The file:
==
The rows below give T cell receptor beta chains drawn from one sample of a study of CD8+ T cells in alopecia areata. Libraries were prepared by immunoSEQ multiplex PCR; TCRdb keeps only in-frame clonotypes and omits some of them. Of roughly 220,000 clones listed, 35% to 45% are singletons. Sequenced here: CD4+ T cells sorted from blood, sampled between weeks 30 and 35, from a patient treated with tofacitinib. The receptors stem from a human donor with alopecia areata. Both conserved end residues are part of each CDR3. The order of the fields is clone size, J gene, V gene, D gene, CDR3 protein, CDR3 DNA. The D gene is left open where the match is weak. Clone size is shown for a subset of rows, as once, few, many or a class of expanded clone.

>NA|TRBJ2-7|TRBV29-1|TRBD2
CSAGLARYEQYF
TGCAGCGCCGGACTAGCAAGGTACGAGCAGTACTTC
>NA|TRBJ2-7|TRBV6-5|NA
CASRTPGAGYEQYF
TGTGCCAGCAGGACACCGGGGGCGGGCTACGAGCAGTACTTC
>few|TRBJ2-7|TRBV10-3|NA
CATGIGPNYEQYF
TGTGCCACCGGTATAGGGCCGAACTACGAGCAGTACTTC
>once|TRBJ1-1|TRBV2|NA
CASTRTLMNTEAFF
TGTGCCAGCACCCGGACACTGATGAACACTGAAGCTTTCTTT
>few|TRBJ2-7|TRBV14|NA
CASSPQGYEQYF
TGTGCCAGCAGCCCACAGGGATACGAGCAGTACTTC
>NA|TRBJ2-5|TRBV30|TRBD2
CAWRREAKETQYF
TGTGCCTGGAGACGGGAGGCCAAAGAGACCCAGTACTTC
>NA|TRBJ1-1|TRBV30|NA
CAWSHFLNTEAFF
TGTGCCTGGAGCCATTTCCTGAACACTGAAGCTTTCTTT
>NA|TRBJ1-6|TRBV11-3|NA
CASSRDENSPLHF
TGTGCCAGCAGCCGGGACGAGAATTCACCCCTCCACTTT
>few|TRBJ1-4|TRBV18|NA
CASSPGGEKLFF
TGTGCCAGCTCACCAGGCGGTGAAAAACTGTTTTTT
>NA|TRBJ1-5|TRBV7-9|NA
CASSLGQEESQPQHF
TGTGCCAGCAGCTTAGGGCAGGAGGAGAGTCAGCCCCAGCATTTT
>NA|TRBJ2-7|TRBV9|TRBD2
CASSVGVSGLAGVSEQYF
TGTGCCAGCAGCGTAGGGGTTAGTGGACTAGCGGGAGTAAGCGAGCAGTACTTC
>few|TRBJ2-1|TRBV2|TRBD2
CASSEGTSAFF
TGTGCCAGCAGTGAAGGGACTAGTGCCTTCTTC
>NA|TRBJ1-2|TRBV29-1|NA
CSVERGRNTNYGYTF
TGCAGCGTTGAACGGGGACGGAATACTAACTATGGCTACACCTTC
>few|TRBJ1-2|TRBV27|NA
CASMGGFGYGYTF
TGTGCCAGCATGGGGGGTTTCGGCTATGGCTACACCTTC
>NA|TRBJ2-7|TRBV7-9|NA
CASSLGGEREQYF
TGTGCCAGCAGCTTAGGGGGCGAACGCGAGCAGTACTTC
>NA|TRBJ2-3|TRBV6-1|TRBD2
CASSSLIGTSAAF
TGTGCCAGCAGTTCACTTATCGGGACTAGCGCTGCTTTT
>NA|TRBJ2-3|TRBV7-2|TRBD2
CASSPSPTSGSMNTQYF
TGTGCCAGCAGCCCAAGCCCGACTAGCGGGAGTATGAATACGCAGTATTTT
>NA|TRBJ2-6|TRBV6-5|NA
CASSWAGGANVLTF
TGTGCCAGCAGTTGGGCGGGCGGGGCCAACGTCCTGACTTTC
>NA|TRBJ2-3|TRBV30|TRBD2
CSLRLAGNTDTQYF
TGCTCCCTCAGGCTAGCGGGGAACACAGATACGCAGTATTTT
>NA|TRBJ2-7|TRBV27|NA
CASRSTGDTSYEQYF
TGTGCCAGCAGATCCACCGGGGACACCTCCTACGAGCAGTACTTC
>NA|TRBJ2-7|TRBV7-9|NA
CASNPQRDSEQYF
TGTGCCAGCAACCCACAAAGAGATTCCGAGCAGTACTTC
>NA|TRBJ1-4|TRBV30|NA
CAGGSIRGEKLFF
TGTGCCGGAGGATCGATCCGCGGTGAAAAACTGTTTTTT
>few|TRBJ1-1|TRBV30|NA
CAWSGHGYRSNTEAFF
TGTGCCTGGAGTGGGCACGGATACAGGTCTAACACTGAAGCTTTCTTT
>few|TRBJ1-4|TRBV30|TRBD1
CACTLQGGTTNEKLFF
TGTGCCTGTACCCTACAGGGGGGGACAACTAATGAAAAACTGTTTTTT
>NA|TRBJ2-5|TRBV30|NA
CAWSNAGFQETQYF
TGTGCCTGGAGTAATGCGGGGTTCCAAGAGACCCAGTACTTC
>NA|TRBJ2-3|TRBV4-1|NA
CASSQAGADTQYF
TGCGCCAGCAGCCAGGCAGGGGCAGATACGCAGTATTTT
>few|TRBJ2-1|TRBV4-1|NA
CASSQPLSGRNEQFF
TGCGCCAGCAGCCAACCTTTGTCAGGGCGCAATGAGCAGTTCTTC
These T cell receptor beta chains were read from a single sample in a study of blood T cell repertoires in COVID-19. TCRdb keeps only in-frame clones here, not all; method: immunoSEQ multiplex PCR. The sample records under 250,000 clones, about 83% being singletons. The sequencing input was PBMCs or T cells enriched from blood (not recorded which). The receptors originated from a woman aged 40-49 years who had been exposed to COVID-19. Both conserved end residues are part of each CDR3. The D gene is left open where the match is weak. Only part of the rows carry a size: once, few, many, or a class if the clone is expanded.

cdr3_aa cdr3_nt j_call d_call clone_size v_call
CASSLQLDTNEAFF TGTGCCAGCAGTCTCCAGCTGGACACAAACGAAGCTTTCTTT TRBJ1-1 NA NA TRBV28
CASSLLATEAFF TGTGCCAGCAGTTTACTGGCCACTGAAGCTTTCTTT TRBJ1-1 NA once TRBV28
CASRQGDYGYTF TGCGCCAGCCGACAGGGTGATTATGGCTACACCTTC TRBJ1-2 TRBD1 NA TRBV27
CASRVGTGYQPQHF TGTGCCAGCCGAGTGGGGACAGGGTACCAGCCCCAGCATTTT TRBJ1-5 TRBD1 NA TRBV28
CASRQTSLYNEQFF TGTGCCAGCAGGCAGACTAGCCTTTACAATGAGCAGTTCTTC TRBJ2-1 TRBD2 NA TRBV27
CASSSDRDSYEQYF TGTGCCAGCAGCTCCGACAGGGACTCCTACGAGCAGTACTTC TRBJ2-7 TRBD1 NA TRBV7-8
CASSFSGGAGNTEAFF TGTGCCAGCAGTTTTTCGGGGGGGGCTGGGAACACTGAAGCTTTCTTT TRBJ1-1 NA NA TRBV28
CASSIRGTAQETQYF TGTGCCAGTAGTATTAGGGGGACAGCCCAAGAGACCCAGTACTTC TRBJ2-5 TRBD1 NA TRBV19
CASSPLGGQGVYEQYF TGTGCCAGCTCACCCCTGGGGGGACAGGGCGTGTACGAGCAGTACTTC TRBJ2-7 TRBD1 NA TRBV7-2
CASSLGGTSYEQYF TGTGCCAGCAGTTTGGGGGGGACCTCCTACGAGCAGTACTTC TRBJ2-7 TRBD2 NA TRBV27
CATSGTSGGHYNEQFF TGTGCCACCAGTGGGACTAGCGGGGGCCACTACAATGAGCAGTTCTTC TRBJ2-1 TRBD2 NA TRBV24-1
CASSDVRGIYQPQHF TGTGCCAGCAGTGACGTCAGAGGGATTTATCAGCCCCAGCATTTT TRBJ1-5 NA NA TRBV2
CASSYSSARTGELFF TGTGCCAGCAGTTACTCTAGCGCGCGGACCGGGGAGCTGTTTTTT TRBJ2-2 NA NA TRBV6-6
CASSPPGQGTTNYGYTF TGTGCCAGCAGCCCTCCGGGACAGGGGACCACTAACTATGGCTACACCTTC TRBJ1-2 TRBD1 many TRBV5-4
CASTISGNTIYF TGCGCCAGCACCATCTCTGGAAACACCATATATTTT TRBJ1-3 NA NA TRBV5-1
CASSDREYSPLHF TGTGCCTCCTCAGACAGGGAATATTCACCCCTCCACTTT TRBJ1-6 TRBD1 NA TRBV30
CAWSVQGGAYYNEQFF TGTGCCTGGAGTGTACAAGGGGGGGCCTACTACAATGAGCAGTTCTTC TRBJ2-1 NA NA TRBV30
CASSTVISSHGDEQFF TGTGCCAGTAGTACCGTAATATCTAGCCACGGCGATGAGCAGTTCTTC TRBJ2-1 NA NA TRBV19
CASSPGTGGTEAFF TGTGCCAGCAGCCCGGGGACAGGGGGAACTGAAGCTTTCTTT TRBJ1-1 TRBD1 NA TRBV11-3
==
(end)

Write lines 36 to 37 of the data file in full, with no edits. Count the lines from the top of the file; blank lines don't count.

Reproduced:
CASSEGTSAFF
TGTGCCAGCAGTGAAGGGACTAGTGCCTTCTTC